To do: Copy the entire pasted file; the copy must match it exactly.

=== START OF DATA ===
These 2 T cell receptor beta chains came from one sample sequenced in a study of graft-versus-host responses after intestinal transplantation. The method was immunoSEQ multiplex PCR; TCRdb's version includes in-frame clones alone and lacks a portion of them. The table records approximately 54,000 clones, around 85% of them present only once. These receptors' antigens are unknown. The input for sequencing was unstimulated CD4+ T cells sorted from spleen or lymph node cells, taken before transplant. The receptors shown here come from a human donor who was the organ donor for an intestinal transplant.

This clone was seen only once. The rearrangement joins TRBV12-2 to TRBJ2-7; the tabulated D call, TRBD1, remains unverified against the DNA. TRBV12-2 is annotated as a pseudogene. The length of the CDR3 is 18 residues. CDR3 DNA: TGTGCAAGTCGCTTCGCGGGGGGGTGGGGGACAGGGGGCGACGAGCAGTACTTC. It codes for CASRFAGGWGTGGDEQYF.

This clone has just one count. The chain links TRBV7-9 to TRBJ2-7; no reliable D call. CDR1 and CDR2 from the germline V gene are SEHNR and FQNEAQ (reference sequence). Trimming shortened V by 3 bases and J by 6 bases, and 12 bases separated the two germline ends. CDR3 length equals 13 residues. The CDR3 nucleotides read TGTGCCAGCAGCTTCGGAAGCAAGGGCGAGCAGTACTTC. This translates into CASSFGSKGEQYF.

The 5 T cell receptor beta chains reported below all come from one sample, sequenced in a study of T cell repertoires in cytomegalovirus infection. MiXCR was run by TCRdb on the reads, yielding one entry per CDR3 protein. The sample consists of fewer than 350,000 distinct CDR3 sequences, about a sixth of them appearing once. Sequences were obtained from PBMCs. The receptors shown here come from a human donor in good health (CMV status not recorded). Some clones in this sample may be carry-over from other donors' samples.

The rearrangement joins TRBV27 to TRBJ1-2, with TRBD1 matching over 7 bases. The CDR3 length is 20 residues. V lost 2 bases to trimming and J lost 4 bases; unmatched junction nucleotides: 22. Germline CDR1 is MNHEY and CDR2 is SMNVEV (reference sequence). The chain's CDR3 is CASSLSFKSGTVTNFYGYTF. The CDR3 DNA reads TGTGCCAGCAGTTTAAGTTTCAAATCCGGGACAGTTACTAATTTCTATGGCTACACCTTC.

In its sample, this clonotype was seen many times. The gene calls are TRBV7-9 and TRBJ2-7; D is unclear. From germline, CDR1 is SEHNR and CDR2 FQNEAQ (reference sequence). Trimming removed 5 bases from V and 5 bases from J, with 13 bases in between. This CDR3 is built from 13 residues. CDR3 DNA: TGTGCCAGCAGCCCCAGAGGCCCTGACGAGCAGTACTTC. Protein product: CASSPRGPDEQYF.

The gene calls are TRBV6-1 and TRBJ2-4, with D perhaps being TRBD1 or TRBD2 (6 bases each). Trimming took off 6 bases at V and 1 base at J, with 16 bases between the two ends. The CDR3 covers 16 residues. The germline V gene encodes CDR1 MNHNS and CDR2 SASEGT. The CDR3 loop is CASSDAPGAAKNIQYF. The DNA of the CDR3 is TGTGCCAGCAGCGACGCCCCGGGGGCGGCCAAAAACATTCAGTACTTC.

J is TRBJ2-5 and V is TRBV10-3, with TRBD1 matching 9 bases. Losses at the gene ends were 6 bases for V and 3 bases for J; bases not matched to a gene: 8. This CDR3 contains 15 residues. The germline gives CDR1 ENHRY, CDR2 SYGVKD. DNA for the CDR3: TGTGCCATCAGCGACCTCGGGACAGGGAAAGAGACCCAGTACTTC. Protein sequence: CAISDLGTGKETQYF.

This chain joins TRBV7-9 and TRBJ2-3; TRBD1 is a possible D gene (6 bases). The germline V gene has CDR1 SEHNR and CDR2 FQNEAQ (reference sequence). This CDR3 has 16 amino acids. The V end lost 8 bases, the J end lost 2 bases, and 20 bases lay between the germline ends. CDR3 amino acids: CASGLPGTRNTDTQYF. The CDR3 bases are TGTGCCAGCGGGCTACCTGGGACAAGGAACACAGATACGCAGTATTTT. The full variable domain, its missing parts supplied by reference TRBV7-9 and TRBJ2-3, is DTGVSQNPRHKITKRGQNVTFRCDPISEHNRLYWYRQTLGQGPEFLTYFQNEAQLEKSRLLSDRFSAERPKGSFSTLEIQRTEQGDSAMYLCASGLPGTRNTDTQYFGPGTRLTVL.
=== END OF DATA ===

These 2 T cell receptor beta chains came from one sample sequenced in a study of graft-versus-host responses after intestinal transplantation. The method was immunoSEQ multiplex PCR; TCRdb's version includes in-frame clones alone and lacks a portion of them. The table records approximately 54,000 clones, around 85% of them present only once. These receptors' antigens are unknown. The input for sequencing was unstimulated CD4+ T cells sorted from spleen or lymph node cells, taken before transplant. The receptors shown here come from a human donor who was the organ donor for an intestinal transplant.

This clone was seen only once. The rearrangement joins TRBV12-2 to TRBJ2-7; the tabulated D call, TRBD1, remains unverified against the DNA. TRBV12-2 is annotated as a pseudogene. The length of the CDR3 is 18 residues. CDR3 DNA: TGTGCAAGTCGCTTCGCGGGGGGGTGGGGGACAGGGGGCGACGAGCAGTACTTC. It codes for CASRFAGGWGTGGDEQYF.

This clone has just one count. The chain links TRBV7-9 to TRBJ2-7; no reliable D call. CDR1 and CDR2 from the germline V gene are SEHNR and FQNEAQ (reference sequence). Trimming shortened V by 3 bases and J by 6 bases, and 12 bases separated the two germline ends. CDR3 length equals 13 residues. The CDR3 nucleotides read TGTGCCAGCAGCTTCGGAAGCAAGGGCGAGCAGTACTTC. This translates into CASSFGSKGEQYF.

The 5 T cell receptor beta chains reported below all come from one sample, sequenced in a study of T cell repertoires in cytomegalovirus infection. MiXCR was run by TCRdb on the reads, yielding one entry per CDR3 protein. The sample consists of fewer than 350,000 distinct CDR3 sequences, about a sixth of them appearing once. Sequences were obtained from PBMCs. The receptors shown here come from a human donor in good health (CMV status not recorded). Some clones in this sample may be carry-over from other donors' samples.

The rearrangement joins TRBV27 to TRBJ1-2, with TRBD1 matching over 7 bases. The CDR3 length is 20 residues. V lost 2 bases to trimming and J lost 4 bases; unmatched junction nucleotides: 22. Germline CDR1 is MNHEY and CDR2 is SMNVEV (reference sequence). The chain's CDR3 is CASSLSFKSGTVTNFYGYTF. The CDR3 DNA reads TGTGCCAGCAGTTTAAGTTTCAAATCCGGGACAGTTACTAATTTCTATGGCTACACCTTC.

In its sample, this clonotype was seen many times. The gene calls are TRBV7-9 and TRBJ2-7; D is unclear. From germline, CDR1 is SEHNR and CDR2 FQNEAQ (reference sequence). Trimming removed 5 bases from V and 5 bases from J, with 13 bases in between. This CDR3 is built from 13 residues. CDR3 DNA: TGTGCCAGCAGCCCCAGAGGCCCTGACGAGCAGTACTTC. Protein product: CASSPRGPDEQYF.

The gene calls are TRBV6-1 and TRBJ2-4, with D perhaps being TRBD1 or TRBD2 (6 bases each). Trimming took off 6 bases at V and 1 base at J, with 16 bases between the two ends. The CDR3 covers 16 residues. The germline V gene encodes CDR1 MNHNS and CDR2 SASEGT. The CDR3 loop is CASSDAPGAAKNIQYF. The DNA of the CDR3 is TGTGCCAGCAGCGACGCCCCGGGGGCGGCCAAAAACATTCAGTACTTC.

J is TRBJ2-5 and V is TRBV10-3, with TRBD1 matching 9 bases. Losses at the gene ends were 6 bases for V and 3 bases for J; bases not matched to a gene: 8. This CDR3 contains 15 residues. The germline gives CDR1 ENHRY, CDR2 SYGVKD. DNA for the CDR3: TGTGCCATCAGCGACCTCGGGACAGGGAAAGAGACCCAGTACTTC. Protein sequence: CAISDLGTGKETQYF.

This chain joins TRBV7-9 and TRBJ2-3; TRBD1 is a possible D gene (6 bases). The germline V gene has CDR1 SEHNR and CDR2 FQNEAQ (reference sequence). This CDR3 has 16 amino acids. The V end lost 8 bases, the J end lost 2 bases, and 20 bases lay between the germline ends. CDR3 amino acids: CASGLPGTRNTDTQYF. The CDR3 bases are TGTGCCAGCGGGCTACCTGGGACAAGGAACACAGATACGCAGTATTTT. The full variable domain, its missing parts supplied by reference TRBV7-9 and TRBJ2-3, is DTGVSQNPRHKITKRGQNVTFRCDPISEHNRLYWYRQTLGQGPEFLTYFQNEAQLEKSRLLSDRFSAERPKGSFSTLEIQRTEQGDSAMYLCASGLPGTRNTDTQYFGPGTRLTVL.